If this legal success gave Dering the confidence to sue Uris 16 years later, he was badly mistaken. His case was that Uris’s claims were heavily overstated and that, while he had conducted operations, he had never done so without anaesthetic. Uris’s legal team called evidence from Auschwitz survivors who had been operated on by Dering, as well as a list of operations written in part in Dering’s handwriting.

American writer Leon Uris (1924 - 2003) outside the Royal Courts of Justice in the Strand, London, during the Dering v Uris libel trial, 8th May 1964. Polish-born Wladislaw Dering is suing Uris for libel after Uris described Dering's participation in medical experiments in Auschwitz in his book 'Exodus'. (Photo by Evening Standard/Hulton Archive/Getty Images)
Leon Uris outside the Royal Courts of Justice in the Strand, London, during the Dr Wladislaw Dering v Leon Uris trial, 8 May 1964. (Photo by Evening Standard/Hulton Archive/Getty Images)

Particularly powerful testimony came from a French doctor Adelaide Auval, who not only confirmed that such medical experiments had taken place but stated that she had refused to conduct them and had received no punishment as a consequence. This demolished Dering’s defence that he had only acted in fear of being shot if he refused. After a trial lasting 19 days and conducted in six languages, the jury decided that, technically, Dering had indeed been libelled; however, they awarded him a mere halfpenny’s damages, making it clear they believed Uris’s claims; the judge also directed that Dering pay Uris’s costs and refused him permission to appeal.

Dering’s reputation collapsed and he died within a year; Uris went on to turn the trial into a novel, QBVII, which in 1974 was made into a TV series starring Anthony Hopkins as a fictionalised version of Dering.

Sonia Sutcliffe v Private Eye (1989)

The magazine Private Eye was a product of the satire boom of the 1960s: it was launched in 1961 by a group of public-school friends and was soon taken over by Peter Cook. Its style retained the homemade look and schoolboy humour with which it had started. It combined irreverent wit – especially in its distinctive covers, which inserted speech bubbles onto photographs of prominent figures – with serious investigative journalism, which occasionally landed the magazine in court. For example, it had a long-running feud with the media tycoon Robert Maxwell, who in 1986 won £55,000 in libel damages after the Eye accused him of soliciting honours for cash.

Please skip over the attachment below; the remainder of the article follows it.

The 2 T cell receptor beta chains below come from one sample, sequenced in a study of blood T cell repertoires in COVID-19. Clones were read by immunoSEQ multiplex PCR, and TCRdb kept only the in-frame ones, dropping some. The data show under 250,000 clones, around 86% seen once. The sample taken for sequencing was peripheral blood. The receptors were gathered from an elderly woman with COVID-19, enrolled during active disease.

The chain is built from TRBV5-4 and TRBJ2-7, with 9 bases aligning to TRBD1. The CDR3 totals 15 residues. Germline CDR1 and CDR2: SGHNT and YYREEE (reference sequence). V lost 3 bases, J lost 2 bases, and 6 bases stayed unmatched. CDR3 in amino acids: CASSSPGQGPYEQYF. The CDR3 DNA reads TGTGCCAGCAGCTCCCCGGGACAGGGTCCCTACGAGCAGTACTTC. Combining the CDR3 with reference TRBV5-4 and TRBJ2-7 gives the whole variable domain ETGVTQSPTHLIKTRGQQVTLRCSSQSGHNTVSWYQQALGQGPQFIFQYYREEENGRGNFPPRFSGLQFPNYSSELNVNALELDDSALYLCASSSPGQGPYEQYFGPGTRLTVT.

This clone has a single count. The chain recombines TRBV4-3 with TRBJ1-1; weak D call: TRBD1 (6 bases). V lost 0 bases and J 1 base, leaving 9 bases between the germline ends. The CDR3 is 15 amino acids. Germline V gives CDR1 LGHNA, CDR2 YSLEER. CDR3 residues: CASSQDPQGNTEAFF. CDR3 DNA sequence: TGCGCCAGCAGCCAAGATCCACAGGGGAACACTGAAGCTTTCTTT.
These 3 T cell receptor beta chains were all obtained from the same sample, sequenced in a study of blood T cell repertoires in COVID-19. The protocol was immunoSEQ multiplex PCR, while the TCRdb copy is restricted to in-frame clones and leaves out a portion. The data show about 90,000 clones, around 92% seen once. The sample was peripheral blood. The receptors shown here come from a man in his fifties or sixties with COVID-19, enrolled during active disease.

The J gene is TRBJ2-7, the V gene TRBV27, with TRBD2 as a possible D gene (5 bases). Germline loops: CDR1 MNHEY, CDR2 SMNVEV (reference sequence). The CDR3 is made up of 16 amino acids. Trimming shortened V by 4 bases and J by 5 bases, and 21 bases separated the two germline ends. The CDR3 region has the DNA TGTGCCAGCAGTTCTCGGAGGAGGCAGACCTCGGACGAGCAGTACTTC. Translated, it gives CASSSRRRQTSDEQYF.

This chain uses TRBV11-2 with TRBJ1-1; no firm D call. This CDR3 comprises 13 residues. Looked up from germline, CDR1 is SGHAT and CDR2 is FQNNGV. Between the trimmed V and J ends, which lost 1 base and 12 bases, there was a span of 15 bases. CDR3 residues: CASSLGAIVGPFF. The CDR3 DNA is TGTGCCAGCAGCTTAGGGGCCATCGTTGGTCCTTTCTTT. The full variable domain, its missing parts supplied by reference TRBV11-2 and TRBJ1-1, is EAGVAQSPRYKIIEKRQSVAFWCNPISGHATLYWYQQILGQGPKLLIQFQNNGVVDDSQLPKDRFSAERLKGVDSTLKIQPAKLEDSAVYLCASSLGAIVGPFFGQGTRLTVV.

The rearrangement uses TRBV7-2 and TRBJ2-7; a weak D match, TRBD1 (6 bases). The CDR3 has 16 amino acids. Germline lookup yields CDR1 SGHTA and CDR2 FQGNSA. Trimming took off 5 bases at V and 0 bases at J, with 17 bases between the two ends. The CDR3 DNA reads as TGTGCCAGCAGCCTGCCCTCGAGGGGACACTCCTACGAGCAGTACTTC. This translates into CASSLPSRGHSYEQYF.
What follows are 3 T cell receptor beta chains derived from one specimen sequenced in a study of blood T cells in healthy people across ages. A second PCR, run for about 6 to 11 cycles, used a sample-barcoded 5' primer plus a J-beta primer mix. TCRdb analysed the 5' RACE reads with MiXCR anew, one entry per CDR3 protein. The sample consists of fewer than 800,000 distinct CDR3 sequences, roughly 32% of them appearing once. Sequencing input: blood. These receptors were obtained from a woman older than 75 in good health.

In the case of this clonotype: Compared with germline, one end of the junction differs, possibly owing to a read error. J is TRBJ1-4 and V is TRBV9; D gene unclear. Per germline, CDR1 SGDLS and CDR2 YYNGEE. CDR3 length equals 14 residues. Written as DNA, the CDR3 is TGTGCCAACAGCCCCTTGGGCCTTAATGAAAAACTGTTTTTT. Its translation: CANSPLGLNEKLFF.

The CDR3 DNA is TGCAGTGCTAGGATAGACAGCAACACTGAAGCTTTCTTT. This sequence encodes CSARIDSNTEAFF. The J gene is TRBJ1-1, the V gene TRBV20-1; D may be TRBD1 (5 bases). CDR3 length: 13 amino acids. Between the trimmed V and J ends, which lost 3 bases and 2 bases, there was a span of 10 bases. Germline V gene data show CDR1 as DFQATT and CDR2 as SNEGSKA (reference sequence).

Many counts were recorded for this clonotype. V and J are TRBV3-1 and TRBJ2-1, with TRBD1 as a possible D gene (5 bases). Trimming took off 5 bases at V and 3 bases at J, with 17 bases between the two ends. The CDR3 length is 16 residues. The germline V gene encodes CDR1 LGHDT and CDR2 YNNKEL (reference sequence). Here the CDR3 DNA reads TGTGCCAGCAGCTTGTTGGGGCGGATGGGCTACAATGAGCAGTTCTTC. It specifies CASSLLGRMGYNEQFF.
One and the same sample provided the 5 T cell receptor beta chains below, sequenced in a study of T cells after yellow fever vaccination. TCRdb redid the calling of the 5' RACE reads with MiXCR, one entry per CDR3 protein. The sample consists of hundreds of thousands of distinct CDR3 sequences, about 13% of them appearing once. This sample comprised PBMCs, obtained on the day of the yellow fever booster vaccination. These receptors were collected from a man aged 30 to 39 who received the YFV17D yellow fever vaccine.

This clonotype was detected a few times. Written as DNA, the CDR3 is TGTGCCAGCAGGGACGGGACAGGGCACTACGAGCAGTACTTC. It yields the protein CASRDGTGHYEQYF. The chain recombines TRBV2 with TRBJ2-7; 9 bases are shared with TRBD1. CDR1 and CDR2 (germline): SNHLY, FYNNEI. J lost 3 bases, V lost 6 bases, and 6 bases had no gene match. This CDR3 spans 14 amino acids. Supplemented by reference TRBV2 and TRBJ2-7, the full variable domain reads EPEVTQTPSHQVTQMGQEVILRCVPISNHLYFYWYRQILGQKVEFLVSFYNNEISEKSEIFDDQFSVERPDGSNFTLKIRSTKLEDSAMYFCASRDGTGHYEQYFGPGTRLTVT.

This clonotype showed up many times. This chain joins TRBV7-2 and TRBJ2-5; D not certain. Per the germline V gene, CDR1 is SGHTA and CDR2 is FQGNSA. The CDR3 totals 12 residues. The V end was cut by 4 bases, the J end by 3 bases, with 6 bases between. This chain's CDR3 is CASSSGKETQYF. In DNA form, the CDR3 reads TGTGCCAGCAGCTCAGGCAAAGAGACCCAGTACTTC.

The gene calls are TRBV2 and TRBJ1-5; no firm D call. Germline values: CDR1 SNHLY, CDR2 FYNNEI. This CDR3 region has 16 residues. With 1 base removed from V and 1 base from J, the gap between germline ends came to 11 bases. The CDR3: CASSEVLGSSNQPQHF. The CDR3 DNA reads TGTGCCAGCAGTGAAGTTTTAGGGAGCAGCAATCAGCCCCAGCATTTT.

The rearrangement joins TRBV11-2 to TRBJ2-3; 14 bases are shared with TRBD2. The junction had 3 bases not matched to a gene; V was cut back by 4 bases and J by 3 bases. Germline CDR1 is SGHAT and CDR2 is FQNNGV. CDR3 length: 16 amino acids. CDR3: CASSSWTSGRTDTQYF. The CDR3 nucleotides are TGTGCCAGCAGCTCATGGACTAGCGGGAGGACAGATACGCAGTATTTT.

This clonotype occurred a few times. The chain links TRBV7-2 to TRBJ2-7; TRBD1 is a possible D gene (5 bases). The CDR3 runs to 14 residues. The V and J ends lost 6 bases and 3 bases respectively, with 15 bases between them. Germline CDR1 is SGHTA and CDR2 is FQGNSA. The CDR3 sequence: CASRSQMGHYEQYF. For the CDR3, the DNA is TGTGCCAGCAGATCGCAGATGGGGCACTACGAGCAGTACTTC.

Three years later, the magazine’s editor, Ian Hislop, faced a much more serious libel case brought by Sonia Sutcliffe, wife of the serial killer Peter Sutcliffe, who had been convicted in 1981 of the murder of 13 women in the north of England. The Eye had criticised Sonia Sutcliffe at the time for seeking to profit from her husband’s notoriety by negotiating a lucrative press deal. She sued in 1989, getting her case in before a six-year statute of limitations on libel cases came into force. She won £600,000 in damages, which was £100,000 more than the previous record. “If that’s justice,” Hislop commented outside the court, “then I’m a banana”.

The case came close to bankrupting the magazine and Hislop had to launch the “bananaballs” fundraiser, which eventually raised £102,000 to finance an appeal. The fact that Sutcliffe had received substantially more than the payouts awarded to the families of her husband’s victims did much to turn public opinion against her. The News of the World, which had made similar claims about Sutcliffe and, like the Eye, had refused to settle out of court, revealed evidence that she had indeed been negotiating with the press and thereby profiting, in effect, from her husband’s crimes.